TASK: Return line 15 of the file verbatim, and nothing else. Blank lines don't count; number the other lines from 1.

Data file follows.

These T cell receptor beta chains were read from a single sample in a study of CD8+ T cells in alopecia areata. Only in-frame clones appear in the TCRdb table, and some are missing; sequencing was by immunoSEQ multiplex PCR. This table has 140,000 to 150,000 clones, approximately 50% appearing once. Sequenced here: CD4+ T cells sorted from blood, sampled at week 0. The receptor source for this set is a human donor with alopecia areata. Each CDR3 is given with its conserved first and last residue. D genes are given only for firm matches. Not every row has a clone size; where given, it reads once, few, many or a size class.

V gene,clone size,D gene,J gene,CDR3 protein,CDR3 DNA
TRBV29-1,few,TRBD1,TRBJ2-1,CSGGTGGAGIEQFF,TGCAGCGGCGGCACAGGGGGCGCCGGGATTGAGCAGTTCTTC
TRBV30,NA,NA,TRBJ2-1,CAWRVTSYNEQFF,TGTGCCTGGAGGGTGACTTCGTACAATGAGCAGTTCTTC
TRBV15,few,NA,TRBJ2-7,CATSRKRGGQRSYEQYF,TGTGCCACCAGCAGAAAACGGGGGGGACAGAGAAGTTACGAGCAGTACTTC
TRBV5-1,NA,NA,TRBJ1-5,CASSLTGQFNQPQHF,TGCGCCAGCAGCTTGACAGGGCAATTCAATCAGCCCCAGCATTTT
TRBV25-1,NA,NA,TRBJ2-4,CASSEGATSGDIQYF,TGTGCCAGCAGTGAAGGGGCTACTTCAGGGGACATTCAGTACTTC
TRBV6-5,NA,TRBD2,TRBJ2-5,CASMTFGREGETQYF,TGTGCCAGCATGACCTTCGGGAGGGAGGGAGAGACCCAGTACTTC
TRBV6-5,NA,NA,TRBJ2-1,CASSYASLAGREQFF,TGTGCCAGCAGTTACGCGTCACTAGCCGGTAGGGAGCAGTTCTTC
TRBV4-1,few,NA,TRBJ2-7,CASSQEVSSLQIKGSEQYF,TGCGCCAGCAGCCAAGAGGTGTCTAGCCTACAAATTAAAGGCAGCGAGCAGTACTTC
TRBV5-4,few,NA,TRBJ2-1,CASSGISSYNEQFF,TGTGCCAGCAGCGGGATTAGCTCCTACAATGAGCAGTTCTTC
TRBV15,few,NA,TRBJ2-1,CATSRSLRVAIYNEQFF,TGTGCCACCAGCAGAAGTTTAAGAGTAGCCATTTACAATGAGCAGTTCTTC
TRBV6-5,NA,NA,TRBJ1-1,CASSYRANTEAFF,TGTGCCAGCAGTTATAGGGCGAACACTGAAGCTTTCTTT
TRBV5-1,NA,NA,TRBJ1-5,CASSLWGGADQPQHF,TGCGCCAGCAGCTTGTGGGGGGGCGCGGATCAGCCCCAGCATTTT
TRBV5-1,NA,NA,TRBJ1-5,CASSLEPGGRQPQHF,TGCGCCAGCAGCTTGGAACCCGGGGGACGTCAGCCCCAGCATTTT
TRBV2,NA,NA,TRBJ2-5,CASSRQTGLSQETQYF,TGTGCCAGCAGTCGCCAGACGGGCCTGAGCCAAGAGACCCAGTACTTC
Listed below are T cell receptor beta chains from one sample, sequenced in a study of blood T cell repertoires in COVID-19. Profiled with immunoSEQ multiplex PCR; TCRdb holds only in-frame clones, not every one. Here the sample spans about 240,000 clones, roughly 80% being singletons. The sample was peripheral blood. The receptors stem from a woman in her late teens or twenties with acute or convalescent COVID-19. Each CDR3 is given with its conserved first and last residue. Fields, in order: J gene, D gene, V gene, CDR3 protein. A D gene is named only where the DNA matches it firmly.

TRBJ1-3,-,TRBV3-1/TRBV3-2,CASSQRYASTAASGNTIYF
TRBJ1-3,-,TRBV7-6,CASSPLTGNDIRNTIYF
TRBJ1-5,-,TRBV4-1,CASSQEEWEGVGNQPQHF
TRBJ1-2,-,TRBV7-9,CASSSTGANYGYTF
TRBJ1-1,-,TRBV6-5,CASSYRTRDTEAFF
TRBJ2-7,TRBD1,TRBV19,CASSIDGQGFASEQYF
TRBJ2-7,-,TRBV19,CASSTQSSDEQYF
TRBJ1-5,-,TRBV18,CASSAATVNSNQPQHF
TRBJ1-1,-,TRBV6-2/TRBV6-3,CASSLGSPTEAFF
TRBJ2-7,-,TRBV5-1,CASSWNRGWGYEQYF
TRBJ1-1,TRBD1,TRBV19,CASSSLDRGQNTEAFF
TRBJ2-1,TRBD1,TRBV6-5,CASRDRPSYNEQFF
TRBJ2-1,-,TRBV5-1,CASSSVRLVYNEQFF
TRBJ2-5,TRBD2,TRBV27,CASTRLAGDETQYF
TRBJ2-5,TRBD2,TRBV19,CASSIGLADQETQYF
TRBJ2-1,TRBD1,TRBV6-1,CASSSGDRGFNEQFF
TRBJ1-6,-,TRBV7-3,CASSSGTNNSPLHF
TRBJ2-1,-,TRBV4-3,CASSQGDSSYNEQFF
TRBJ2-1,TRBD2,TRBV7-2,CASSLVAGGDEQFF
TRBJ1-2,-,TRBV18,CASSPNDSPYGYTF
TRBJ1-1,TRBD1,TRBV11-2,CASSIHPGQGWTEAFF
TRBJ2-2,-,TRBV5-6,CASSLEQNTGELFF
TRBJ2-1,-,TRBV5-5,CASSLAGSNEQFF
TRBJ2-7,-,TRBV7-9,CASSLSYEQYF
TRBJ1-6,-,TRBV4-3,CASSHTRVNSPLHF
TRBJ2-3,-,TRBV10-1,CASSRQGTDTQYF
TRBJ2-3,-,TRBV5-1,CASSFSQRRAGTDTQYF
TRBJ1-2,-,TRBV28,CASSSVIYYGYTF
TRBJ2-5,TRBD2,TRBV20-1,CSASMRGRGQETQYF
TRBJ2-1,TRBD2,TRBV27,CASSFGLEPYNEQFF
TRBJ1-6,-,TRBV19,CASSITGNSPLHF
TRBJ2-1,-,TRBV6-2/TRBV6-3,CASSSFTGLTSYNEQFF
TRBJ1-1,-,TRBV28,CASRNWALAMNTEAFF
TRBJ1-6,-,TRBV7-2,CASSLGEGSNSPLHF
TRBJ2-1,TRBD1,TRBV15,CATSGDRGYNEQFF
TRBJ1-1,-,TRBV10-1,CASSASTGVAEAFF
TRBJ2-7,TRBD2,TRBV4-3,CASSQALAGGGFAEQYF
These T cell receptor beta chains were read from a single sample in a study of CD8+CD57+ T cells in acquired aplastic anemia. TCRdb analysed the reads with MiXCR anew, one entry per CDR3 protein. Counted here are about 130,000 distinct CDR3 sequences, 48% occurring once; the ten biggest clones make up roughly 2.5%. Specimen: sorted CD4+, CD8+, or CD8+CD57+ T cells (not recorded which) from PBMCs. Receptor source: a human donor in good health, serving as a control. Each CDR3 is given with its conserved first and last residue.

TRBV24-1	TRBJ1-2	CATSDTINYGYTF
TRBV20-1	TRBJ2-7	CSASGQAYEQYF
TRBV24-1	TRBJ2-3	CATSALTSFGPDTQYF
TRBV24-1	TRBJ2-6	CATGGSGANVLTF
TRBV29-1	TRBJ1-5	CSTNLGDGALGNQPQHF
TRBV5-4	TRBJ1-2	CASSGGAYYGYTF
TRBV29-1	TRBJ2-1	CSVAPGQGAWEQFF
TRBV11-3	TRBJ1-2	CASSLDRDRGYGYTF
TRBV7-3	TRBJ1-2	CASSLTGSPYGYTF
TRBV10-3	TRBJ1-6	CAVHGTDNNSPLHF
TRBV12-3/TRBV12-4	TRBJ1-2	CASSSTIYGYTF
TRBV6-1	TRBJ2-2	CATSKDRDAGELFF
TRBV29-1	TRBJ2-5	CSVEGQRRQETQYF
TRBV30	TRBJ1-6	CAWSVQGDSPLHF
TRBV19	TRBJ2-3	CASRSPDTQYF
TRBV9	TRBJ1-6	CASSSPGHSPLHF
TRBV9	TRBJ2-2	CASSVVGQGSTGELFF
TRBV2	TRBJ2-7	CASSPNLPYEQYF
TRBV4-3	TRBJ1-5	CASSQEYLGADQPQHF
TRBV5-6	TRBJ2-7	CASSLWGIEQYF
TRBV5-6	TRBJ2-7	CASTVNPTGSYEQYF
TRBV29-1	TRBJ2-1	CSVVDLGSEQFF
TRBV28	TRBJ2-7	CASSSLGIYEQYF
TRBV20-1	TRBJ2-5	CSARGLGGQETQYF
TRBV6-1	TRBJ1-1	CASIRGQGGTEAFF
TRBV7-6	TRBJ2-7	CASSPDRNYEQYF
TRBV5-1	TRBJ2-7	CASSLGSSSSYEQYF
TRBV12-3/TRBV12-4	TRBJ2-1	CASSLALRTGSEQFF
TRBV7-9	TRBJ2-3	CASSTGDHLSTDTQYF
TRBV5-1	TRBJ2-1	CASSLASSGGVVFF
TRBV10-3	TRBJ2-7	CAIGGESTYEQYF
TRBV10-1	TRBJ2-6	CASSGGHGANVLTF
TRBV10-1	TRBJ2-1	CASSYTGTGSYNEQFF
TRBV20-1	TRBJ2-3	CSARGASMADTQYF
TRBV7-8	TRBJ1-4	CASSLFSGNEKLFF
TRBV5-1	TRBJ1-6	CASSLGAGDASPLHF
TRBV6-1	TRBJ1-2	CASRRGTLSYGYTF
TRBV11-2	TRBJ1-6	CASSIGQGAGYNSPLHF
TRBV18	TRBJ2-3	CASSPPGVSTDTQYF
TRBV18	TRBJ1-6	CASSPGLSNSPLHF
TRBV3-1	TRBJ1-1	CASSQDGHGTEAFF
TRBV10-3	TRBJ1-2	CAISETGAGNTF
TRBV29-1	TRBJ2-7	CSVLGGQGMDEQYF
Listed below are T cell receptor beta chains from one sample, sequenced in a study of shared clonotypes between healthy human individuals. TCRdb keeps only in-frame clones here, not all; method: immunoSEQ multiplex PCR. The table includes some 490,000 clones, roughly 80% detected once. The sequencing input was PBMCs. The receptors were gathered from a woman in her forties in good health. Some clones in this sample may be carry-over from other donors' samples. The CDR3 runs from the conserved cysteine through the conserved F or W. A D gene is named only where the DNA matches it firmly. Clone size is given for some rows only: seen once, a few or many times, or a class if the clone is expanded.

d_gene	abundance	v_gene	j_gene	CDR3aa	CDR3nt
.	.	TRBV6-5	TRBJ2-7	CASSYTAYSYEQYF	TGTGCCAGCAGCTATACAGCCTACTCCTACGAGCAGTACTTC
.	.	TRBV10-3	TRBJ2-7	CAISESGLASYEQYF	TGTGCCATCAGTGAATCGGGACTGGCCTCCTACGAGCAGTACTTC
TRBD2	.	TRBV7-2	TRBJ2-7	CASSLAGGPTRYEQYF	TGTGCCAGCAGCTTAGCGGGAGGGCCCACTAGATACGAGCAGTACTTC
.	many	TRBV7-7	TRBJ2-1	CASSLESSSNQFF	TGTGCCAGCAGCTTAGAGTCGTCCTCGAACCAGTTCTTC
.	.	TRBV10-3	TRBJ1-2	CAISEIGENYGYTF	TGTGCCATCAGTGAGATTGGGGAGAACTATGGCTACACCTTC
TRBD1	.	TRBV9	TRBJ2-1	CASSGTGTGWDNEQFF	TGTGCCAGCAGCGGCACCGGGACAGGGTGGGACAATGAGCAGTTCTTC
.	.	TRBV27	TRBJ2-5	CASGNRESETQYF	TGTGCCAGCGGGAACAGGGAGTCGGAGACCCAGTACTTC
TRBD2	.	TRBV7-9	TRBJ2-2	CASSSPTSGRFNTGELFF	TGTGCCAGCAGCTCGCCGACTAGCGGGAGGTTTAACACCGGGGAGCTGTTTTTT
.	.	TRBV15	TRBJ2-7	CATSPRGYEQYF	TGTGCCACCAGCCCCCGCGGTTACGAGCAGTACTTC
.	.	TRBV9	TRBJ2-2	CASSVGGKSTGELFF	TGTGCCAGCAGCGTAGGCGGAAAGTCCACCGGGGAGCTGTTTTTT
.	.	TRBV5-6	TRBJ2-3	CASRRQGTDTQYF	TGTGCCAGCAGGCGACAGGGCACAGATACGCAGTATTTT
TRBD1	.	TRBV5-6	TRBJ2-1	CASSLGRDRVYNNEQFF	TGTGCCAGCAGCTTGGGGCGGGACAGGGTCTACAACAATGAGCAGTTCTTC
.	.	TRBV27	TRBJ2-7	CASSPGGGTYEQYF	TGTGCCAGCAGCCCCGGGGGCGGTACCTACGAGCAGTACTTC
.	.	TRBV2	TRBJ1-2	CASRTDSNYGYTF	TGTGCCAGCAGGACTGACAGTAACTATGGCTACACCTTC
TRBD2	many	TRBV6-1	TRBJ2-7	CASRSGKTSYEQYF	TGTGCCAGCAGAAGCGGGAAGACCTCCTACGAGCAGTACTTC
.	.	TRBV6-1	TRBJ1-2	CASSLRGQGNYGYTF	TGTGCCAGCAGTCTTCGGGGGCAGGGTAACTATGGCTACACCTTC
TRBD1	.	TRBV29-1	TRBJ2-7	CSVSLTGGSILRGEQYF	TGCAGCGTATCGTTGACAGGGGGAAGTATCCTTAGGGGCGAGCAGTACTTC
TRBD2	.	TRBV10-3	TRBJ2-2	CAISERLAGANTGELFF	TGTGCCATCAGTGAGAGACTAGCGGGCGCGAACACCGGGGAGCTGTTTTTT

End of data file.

TRBV5-1,NA,NA,TRBJ1-5,CASSLEPGGRQPQHF,TGCGCCAGCAGCTTGGAACCCGGGGGACGTCAGCCCCAGCATTTT